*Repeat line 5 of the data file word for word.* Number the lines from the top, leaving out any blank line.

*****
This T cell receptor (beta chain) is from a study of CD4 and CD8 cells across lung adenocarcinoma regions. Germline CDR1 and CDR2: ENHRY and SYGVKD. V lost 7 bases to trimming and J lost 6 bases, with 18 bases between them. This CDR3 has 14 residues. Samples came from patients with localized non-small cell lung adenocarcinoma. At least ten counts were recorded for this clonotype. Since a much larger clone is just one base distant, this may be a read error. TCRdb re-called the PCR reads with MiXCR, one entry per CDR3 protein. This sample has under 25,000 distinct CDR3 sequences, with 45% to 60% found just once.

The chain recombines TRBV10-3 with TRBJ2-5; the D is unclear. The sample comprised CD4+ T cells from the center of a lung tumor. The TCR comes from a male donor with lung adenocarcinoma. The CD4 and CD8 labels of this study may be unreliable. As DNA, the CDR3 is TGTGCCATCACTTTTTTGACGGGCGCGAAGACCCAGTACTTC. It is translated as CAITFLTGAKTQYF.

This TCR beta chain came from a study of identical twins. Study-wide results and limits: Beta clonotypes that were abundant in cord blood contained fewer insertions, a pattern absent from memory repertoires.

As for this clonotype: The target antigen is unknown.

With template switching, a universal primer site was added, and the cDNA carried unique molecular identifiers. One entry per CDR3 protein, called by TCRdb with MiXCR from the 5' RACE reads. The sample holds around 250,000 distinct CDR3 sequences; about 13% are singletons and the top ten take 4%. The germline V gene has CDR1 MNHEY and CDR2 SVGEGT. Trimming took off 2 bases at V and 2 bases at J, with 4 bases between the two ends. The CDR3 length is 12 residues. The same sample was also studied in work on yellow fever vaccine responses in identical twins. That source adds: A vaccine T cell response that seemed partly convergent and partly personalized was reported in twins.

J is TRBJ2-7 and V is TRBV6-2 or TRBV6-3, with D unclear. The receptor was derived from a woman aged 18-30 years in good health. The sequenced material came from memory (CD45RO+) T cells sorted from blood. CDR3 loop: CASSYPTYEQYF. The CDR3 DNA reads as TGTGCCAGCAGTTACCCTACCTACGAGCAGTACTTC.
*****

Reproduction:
With template switching, a universal primer site was added, and the cDNA carried unique molecular identifiers. One entry per CDR3 protein, called by TCRdb with MiXCR from the 5' RACE reads. The sample holds around 250,000 distinct CDR3 sequences; about 13% are singletons and the top ten take 4%. The germline V gene has CDR1 MNHEY and CDR2 SVGEGT. Trimming took off 2 bases at V and 2 bases at J, with 4 bases between the two ends. The CDR3 length is 12 residues. The same sample was also studied in work on yellow fever vaccine responses in identical twins. That source adds: A vaccine T cell response that seemed partly convergent and partly personalized was reported in twins.